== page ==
On MSNBC Saturday, former federal prosecutor Mimi Rocah laid out all the ways that President Donald Trump and his lawyer Rudy Giuliani could be breaking federal law with their apparent scheme to push Ukraine into digging up dirt on former Vice President Joe Biden.
"Extortion, conspiracy to engage in extortion, and violating federal election law," said host Alex Witt. "Do you agree with all those premises?"
"I do, Alex, and I would add one to that, which is federal bribery," said Rocah. "Here, Trump essentially was trying to get the Ukrainian president to bribe him, give him information about his political opponent in exchange for aid to the country. So, that is soliciting a bribe. And you know, look, we can get into this more. Obviously, this is my area of expertise, whether something violates federal criminal laws, but I do worry that we're going down a path that we went down with the Mueller investigation, because for the president of the United States, that is not the standard."
"I think Rudy Giuliani should be investigated," she continued. "I don't know if this Department of Justice is independent enough to do that. He is a private citizen, though. He can be prosecuted. The president we know cannot be prosecuted, but this is something that Congress must take action on now. And one other point with respect to what you were saying in the prior conversation with the other panelists."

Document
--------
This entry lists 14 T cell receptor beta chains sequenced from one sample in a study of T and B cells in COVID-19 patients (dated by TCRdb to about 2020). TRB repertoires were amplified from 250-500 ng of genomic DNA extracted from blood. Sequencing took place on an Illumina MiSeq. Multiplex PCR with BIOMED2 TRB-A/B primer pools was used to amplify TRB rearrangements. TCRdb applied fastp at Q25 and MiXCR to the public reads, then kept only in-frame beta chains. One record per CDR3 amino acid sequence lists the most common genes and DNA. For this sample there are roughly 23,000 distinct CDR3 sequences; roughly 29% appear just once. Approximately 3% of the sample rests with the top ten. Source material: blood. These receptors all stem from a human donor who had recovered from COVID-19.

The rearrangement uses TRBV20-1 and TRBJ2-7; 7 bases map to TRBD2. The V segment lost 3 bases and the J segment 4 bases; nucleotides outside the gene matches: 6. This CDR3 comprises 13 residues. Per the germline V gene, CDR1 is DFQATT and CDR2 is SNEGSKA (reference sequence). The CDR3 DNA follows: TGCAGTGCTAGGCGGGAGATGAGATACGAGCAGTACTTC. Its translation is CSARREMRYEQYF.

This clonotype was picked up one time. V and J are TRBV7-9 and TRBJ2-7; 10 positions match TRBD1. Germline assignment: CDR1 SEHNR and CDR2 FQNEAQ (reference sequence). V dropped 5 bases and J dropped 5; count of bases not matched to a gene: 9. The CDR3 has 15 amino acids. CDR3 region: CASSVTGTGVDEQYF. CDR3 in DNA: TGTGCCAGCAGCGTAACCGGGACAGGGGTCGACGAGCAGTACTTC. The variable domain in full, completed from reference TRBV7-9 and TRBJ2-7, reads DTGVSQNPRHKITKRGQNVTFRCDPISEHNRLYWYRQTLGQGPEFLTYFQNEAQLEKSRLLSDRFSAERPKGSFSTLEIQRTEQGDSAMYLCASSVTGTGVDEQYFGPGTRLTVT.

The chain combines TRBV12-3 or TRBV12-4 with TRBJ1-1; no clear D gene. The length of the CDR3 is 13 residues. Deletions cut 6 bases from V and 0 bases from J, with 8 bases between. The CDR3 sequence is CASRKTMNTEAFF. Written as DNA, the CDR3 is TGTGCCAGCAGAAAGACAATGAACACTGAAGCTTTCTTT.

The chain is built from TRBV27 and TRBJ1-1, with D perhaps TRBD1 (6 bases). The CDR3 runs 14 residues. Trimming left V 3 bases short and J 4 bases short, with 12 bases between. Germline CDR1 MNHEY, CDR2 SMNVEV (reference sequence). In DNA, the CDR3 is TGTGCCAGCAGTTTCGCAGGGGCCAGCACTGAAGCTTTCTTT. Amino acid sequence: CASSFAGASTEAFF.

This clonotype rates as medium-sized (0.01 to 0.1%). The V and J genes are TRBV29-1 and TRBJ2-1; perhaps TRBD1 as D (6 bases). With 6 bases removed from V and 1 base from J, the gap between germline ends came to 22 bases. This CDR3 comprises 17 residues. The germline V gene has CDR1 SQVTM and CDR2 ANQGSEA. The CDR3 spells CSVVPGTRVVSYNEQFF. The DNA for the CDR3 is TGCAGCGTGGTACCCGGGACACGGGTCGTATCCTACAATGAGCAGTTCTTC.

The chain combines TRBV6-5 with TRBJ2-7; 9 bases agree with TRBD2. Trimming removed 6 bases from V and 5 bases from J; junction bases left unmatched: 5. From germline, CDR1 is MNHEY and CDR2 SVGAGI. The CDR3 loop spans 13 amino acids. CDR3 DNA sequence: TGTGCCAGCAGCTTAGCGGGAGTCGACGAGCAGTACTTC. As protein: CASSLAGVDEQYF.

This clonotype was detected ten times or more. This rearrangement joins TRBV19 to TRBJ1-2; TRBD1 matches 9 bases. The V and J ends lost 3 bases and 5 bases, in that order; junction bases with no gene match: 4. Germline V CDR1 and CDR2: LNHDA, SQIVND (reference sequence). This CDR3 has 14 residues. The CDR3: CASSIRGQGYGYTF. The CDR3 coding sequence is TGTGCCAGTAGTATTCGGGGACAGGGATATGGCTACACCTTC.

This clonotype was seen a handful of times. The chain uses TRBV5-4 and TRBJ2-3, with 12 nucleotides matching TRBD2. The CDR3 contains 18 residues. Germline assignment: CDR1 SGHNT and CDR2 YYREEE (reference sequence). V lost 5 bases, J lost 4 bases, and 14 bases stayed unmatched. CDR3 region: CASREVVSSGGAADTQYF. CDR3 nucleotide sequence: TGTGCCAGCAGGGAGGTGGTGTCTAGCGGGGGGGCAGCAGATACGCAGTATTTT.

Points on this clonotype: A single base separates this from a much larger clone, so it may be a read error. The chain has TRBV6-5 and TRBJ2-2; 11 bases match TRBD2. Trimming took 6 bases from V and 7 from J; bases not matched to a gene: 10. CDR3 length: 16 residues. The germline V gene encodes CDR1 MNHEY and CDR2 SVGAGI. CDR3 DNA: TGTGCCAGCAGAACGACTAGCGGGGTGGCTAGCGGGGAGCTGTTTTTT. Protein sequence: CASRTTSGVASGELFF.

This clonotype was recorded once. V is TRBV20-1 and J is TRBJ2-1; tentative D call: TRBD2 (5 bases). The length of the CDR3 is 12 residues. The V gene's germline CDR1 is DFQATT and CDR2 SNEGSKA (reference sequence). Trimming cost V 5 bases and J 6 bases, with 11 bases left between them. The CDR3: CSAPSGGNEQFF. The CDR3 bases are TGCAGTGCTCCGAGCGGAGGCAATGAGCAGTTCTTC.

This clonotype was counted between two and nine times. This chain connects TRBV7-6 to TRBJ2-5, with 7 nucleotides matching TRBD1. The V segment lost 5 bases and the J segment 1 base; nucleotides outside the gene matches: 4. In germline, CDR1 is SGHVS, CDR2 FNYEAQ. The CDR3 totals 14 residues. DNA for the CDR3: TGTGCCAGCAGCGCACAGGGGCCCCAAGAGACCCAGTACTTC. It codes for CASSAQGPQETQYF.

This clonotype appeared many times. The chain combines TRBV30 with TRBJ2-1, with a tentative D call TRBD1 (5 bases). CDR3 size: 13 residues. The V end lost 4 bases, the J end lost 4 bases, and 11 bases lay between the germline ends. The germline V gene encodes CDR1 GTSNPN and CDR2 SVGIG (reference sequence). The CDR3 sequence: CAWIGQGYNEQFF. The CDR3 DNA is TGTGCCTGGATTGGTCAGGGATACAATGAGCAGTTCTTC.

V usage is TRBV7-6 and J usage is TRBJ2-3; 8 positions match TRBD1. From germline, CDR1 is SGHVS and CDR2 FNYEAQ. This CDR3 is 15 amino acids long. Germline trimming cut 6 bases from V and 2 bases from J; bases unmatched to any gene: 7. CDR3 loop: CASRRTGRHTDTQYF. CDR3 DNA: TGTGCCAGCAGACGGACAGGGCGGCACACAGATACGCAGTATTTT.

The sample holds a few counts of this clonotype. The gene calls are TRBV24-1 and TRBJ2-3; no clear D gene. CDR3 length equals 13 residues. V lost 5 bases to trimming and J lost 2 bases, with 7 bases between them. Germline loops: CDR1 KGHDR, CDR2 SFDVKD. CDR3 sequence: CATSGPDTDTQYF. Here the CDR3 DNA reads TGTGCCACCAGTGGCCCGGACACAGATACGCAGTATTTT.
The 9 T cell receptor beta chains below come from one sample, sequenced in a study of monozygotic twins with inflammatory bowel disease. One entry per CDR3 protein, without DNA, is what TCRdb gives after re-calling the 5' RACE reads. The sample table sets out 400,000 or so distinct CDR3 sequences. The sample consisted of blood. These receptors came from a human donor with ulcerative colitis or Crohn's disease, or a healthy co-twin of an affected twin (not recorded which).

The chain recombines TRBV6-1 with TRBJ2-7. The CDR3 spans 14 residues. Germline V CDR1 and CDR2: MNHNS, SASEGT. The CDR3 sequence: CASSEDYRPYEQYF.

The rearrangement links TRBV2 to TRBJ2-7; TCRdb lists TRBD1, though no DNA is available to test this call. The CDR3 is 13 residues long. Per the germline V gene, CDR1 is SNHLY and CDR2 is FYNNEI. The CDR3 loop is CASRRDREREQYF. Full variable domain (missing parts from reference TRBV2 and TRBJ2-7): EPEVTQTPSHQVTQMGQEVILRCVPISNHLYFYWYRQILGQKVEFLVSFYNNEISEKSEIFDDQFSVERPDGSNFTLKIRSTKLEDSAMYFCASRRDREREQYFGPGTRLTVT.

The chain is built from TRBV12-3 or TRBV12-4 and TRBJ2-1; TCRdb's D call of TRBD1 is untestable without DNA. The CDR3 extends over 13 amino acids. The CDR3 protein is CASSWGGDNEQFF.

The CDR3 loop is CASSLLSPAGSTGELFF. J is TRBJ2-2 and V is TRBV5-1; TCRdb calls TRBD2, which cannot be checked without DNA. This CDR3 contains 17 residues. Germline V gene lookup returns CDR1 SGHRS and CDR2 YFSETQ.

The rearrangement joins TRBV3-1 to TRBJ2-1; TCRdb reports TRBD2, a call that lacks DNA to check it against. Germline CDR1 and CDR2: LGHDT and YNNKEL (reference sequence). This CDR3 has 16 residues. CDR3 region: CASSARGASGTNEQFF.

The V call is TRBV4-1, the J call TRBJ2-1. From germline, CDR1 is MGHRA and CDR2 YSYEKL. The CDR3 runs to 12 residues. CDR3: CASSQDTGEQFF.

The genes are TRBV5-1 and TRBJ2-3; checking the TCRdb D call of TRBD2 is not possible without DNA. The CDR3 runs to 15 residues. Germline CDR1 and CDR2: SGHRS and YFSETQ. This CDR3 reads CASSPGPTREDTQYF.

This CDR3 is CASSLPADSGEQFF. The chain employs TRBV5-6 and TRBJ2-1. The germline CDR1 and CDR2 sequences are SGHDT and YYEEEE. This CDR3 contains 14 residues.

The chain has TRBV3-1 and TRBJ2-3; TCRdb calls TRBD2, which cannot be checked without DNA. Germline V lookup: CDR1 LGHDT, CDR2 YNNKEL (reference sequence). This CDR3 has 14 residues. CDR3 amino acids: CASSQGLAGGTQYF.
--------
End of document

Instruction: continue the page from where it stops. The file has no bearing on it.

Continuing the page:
"You know, this isn't about what Joe Biden's son did or didn't do," added Rocah. "There are avenues to investigate United States citizens through a process known as mutual legal assistance treaties. The Department of Justice does it all the time. If there is reason for a U.S. citizen to be investigated and the aid of another country is needed, there are proper channels to do that through, and they don't include the president of the United States calling up the leader of another country and demanding it in exchange for foreign aid. I think we're going down a rabbit hole there."
"What kind of hot water could Rudy Giuliani be in for having gone over, and potentially at the president's behest, have these conversations with the Ukrainian president and leadership?" Witt pressed her.
"I mean, look, to my eyes, the case against Rudy Giuliani for all of these crimes that we're discussing is quite clear," said Rocah. "I mean, particularly, the campaign finance violations. He is beyond familiar with those. I mean, he just spent two years arguing why Trump didn't violate them. And now here they are soliciting aid from a foreign country to get information on a political opponent. And he's acting as Trump's lawyer, especially working for his campaign. I mean, there's no attorney/client privilege here. There's, you know, there's just no governmental privilege here. I mean, he is acting as a personal representative of the president's with respect to his campaign. And I think he's also liable for conspiracy with respect to bribery and extortion."
"I'm not saying it's an open-and-shut case right now here today, but boy, if I were a prosecutor working for an independent Department of Justice right now, I would want that case," added Rocah. "I would want to investigate it, and I think you could really bring strong charges."